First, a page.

When you’re a sweet, talented redhead who’s as cute as a Muppet, you’ve gotta play to your strengths. Ed Sheeran knows that. On his Grammy-nominated debut, +, the British singer-songwriter nailed the part of the squishy-hearted romantic who’ll do anything not to get friend-zoned. But he must’ve learned something from Taylor Swift, who tapped him to open for her Red tour last year, because on x (pronounced ”multiply”), he’s finally getting angry, taking aim at a pop-star girlfriend who slept with another guy: ”It’s not like we were both on tour,” he sings on the refreshingly blunt bass-and-drums-driven ”Don’t.” ”We were staying on the same f—ing hotel floor.” Oof.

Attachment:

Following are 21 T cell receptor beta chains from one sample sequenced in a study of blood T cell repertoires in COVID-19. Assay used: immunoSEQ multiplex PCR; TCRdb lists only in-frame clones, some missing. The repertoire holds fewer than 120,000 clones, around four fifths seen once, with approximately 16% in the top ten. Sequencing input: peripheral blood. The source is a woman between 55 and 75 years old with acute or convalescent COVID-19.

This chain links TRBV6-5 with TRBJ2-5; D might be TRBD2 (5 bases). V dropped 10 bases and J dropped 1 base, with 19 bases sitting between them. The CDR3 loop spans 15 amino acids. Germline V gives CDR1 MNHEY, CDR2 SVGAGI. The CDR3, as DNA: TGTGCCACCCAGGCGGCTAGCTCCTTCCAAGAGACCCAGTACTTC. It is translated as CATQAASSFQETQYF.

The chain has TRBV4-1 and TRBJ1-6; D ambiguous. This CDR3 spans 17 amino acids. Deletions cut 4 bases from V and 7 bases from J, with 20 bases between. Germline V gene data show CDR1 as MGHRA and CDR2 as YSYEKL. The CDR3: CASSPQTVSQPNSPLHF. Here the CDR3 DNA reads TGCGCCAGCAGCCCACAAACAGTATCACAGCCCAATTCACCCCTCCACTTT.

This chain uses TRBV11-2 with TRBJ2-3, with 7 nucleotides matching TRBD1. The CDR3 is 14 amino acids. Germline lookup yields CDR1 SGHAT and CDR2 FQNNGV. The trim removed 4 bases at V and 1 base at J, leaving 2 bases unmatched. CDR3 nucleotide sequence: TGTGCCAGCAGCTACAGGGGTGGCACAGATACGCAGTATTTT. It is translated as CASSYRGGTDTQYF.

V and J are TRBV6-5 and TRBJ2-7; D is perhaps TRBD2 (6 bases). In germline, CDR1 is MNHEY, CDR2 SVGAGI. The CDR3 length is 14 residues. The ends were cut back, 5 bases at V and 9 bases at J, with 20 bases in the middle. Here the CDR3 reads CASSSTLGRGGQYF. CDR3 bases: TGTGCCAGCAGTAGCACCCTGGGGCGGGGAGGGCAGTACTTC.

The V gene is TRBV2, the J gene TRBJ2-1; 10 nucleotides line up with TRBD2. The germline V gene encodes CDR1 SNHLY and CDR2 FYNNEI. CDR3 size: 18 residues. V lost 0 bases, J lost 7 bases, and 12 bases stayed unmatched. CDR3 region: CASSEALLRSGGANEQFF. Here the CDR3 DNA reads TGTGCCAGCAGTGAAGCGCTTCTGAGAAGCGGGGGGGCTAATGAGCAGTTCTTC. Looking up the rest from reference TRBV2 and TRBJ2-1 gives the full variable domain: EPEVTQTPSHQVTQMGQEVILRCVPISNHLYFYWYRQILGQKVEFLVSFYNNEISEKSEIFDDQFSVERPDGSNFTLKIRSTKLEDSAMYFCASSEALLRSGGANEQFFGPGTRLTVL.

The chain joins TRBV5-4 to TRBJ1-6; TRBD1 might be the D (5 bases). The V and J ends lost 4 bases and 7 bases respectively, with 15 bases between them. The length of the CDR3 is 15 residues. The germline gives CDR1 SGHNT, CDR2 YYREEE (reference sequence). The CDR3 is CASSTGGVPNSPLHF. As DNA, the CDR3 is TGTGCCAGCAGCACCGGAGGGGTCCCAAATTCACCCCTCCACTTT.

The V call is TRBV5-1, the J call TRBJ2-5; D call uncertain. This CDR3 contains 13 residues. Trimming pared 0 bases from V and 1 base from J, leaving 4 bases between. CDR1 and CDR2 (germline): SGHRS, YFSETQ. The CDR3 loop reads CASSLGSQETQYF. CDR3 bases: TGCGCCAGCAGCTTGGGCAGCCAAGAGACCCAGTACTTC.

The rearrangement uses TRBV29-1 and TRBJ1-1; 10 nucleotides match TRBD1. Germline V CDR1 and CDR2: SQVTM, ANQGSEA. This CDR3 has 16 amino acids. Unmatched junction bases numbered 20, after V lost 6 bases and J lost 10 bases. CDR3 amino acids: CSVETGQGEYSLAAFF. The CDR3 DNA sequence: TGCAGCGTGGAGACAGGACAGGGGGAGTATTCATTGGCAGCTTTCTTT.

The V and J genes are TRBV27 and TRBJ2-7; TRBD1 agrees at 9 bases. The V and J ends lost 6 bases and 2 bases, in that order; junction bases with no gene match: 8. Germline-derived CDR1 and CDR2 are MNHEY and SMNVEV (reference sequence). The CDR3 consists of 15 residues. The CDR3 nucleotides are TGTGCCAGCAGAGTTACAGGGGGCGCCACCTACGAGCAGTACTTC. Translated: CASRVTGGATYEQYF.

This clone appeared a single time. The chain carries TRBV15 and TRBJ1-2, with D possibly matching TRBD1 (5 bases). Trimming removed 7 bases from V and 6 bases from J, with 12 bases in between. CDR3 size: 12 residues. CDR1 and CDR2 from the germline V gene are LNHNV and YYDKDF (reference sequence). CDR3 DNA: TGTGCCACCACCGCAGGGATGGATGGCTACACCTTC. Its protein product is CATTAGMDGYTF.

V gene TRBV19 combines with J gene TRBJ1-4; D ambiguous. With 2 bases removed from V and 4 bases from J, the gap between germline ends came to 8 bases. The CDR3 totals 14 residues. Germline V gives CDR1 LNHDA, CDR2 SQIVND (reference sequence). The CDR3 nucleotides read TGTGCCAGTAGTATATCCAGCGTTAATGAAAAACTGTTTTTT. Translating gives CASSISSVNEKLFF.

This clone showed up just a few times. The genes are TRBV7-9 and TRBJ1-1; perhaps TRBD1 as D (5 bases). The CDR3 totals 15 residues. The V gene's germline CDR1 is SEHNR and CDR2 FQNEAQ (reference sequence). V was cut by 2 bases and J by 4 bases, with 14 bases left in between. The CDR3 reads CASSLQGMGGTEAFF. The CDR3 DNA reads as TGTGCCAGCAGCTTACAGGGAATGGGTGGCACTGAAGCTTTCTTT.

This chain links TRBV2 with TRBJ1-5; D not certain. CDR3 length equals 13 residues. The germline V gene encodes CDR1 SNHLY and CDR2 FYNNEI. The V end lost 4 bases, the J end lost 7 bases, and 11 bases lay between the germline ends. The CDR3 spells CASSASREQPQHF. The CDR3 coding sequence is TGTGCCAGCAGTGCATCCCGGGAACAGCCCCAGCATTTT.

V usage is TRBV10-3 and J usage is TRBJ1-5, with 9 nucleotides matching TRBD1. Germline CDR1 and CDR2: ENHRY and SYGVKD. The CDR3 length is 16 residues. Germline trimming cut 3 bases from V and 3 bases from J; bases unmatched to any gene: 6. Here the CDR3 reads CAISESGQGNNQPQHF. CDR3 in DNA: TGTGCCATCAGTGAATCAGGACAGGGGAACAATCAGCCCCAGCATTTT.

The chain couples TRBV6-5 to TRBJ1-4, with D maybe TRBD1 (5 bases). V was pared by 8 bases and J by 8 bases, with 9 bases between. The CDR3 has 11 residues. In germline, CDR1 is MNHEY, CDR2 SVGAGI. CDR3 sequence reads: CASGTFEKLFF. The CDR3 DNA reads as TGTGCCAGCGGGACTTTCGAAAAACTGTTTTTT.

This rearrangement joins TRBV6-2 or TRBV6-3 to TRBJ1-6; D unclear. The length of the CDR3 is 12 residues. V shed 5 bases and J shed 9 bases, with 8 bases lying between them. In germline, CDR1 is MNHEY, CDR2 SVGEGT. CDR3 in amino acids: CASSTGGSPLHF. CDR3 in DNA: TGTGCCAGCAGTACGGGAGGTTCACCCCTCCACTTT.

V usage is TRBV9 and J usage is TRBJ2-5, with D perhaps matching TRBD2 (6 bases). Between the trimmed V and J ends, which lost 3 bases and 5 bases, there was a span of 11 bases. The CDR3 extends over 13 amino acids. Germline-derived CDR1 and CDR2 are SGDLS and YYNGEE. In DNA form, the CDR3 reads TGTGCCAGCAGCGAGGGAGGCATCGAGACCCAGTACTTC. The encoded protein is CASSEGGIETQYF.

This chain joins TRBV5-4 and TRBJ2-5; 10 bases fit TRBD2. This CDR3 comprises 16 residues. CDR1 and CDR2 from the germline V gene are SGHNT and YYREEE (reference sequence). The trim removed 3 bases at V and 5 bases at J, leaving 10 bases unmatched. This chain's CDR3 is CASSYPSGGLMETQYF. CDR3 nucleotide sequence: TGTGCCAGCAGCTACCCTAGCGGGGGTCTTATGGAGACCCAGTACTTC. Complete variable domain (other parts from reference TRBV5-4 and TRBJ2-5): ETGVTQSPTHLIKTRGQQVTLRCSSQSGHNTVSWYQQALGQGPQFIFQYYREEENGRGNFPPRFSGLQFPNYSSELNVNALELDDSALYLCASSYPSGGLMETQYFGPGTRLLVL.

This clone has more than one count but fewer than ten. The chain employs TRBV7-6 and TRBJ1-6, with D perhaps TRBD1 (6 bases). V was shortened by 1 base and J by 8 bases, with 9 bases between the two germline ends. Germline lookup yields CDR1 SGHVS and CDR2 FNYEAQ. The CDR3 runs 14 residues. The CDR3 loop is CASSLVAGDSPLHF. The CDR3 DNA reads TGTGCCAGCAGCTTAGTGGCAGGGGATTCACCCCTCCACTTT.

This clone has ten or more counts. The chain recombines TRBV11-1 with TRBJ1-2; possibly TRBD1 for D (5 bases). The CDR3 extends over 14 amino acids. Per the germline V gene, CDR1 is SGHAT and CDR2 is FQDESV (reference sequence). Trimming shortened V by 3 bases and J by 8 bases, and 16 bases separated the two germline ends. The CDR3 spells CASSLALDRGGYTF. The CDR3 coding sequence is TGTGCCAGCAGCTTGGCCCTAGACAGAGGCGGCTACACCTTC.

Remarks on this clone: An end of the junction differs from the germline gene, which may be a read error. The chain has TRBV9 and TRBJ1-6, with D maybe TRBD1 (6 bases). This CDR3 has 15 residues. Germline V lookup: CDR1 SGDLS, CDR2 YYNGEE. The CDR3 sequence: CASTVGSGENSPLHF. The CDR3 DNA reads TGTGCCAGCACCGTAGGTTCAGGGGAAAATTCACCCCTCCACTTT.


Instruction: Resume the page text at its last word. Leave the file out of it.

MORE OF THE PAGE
Sheeran doesn’t name names, but knowing that ”Don’t” could be about famous rumored exes Ellie Goulding or Selena Gomez underlies how his image has changed. He’s a big star now with a hit single — the white-boy-funky ”Sing” — and he’s not that innocent anymore. Working with producers Rick Rubin and Pharrell Williams, who bring out a bluesier, broodier side of his folk-pop, he’s dropping F-bombs, admitting to ”smoking illegal weed” — even flirting with rap on a few tracks, including ”The Man,” a heartfelt rant about love and fame that recalls U.K. garage act the Streets. These little rebellions don’t make him edgy, but they feel more honest than the gooey, light-of-a-thousand-stars ballads he’s known for. (See also: ”Tenerife Sea,” on which he gushes over the way a girl does her hair.) Don’t worry if you prefer the kinder, gentler Sheeran, though: The fact that he needs to remind us that weed is ”illegal” suggests that he’s still a good boy after all. B